I’m into the latter part of my Thai yoga massage training, which I continued this past weekend. Wow, just when I thought I had a good handle on this, my brain flips a 360 inside my skull.
My training to this point was mostly on the poses, sequences, positioning, tempo, and all that goes into a traditional Thai bodywork session. I’m now entering into the clinical aspects of the treatment. There is a chain of events that happens when you feel pain. Its a cascading flow with a network of interrelationships.
It starts with your feet. How do you stand? Is one leg or one pelvis longer than the other? How does that affect your spine? Do you have tendencies toward sway back or hunch back? What activities do you do on a daily basis? Sitting in an office or driving 8 hours a day? Do you do yoga, weight training, or sports? Or are you sedentary? What is your a dominant side? Do you have inherited or other pathological predispositions? All these play a role in treatment.
Then, we begin to describe pain. But what many doctors and therapists aren’t aware of is referred pain. You come in with knee pain, so they work on the knee. They diagnose something physical in the joint itself. They may prescribe strengthening exercises and stretches. But they never really find the source of the pain. For instance, outer knee pain may stem from a tug from the IT band. So the trainer has you roll your IT band (which, btw, does nothing at all). The real problem could be your tensor fascia latae (TFL) is in contraction which in turn pulls on the IT band, which it is attached to. But they don’t think to look there. But the complicating culprit to the TFL is adductor magnus, so you have to work there too. There are so many referrals that don’t start where you would think. You have to study trigger points and referral pain to understand how the nociceptors send signals to your brain to put out bracing or support wires to prevent pain or injury. And those trigger points aren’t always in obvious places. Its really amazing how it all works.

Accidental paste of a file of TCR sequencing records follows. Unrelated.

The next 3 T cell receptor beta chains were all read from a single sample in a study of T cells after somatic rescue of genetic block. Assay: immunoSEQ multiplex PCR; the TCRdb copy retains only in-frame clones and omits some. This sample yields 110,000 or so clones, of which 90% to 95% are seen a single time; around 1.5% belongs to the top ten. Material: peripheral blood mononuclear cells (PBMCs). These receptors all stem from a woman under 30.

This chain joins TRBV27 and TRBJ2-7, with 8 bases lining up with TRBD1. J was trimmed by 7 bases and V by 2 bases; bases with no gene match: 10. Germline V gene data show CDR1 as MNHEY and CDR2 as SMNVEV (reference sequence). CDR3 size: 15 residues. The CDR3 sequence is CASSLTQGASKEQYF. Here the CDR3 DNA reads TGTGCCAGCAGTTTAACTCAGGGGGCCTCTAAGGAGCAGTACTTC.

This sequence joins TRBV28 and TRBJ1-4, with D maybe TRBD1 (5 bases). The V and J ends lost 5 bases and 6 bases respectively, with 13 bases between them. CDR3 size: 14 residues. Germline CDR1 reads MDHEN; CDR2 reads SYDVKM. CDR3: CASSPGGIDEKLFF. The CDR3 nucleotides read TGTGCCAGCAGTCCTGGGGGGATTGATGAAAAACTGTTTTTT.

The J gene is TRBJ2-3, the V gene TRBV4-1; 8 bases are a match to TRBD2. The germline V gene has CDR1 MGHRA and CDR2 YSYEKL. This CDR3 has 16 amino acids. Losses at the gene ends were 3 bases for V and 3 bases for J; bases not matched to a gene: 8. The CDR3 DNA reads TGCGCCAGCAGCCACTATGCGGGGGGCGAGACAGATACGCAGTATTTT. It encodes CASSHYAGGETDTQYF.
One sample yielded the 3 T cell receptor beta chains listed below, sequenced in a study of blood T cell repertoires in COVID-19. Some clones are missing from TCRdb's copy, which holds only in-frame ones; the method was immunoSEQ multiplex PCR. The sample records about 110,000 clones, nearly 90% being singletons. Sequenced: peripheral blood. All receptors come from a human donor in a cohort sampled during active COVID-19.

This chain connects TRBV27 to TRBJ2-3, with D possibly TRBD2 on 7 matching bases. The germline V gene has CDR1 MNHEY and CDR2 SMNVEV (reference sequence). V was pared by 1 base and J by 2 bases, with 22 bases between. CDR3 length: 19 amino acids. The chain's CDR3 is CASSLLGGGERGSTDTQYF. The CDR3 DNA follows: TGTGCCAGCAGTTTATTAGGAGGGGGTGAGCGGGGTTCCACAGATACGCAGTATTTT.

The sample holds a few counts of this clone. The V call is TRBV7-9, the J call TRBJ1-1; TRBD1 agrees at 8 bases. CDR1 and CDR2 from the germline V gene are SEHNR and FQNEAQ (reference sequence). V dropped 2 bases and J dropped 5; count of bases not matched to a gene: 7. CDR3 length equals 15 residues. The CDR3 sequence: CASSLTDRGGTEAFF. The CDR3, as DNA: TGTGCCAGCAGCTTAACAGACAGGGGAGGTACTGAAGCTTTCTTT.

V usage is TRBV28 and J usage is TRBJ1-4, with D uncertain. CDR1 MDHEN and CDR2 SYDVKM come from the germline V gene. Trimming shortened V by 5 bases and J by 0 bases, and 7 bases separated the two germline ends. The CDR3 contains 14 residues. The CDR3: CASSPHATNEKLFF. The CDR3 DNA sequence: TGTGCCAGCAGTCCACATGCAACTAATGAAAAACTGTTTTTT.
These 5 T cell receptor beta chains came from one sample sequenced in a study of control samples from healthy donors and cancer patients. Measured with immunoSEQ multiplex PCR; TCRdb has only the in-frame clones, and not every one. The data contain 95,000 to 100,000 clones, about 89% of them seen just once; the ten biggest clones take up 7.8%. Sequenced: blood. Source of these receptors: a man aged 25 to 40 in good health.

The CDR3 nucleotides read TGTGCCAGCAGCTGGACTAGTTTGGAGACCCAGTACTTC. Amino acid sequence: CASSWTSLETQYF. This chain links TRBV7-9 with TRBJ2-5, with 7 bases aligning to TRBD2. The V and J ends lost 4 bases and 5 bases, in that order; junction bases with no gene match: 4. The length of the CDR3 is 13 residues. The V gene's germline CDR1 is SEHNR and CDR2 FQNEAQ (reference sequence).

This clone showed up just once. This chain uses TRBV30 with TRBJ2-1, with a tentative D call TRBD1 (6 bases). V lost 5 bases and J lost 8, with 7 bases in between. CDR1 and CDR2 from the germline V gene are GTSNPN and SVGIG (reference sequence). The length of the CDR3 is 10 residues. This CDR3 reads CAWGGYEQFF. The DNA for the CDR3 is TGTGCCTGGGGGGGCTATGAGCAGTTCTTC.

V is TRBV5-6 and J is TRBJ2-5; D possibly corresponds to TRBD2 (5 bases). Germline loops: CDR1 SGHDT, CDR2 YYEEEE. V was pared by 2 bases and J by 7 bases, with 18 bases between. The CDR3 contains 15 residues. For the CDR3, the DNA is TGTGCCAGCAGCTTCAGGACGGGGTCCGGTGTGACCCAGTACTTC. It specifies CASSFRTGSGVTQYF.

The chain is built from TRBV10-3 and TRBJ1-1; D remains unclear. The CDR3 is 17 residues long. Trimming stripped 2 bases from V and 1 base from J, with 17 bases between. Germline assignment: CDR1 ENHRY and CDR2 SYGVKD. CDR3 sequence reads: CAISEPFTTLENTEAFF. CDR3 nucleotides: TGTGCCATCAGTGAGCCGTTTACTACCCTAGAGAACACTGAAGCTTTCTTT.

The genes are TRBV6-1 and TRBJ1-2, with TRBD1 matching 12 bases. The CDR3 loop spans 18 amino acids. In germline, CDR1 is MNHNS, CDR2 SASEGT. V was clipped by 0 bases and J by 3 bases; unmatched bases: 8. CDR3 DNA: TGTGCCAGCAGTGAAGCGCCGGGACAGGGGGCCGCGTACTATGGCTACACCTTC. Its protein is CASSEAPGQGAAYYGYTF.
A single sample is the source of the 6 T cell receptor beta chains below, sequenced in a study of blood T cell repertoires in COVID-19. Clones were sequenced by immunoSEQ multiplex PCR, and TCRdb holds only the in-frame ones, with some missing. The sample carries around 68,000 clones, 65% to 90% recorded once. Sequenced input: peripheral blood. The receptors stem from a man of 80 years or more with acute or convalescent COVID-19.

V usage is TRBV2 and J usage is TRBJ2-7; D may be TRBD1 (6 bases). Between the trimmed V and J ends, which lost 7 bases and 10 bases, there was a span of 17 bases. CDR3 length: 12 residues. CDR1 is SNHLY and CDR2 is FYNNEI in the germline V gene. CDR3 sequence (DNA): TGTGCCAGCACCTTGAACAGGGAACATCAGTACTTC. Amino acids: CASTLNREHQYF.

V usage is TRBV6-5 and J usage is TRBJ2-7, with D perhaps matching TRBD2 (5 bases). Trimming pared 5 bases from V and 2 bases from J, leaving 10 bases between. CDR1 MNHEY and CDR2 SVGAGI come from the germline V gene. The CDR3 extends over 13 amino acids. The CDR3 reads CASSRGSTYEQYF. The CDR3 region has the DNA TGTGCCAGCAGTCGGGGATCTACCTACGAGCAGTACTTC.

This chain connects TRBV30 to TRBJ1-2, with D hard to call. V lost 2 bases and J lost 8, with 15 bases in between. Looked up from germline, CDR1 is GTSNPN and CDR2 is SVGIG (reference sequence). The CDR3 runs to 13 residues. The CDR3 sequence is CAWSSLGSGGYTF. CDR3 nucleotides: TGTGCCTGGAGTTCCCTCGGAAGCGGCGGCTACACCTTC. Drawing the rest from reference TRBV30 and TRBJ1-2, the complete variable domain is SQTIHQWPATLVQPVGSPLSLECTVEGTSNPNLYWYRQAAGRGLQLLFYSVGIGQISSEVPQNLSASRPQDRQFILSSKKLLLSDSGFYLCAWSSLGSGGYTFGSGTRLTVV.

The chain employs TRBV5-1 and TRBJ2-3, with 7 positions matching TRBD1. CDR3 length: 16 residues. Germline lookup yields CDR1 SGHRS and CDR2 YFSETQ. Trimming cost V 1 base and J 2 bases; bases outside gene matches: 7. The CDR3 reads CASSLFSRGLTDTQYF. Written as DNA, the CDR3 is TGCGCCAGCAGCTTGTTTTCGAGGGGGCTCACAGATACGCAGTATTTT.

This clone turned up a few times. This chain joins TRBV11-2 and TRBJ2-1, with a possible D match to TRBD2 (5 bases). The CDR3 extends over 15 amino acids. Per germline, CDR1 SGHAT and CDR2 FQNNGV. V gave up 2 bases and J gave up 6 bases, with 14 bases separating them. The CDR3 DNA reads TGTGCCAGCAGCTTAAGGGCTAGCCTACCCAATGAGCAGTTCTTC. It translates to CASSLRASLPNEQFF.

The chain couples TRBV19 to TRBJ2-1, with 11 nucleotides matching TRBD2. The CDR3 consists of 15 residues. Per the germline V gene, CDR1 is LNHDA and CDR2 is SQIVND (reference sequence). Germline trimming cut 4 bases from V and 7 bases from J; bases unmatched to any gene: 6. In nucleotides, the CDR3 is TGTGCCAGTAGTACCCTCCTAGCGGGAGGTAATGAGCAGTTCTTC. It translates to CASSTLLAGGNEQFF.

So we were working on protocols to treat pain. Its not “I have knee pain so work on my knee”. There is a whole process that works toward the source of the actual pain. Otherwise, you get a bodypart worked on, the pain returns, and then you have to go back for therapy over and over again. They never solve the source of the pain.
Another interesting thing I found out was about how pairs of antagonistic muscles work synergistically. I worked on someone last week with painful mid-anterior thigh pain. I was able to find trigger points and work through the pain. But now that I look back, a source of the problem is also tight hamstrings, which were present in this client. So instead, I need to open up the antagonistic muscles as well. The same is true with a client with intense inner pelvic pain. But the source likely isn’t the pelvis at all. It comes down to antagonistic muscle groups.
I still have lots of learning to do. I feel like I’m only on the tip of the iceberg with this. Sure, I can therapeutically work and help people. But my full understanding is a long ways away. And I’m super excited about that. Its a never ending process of learning.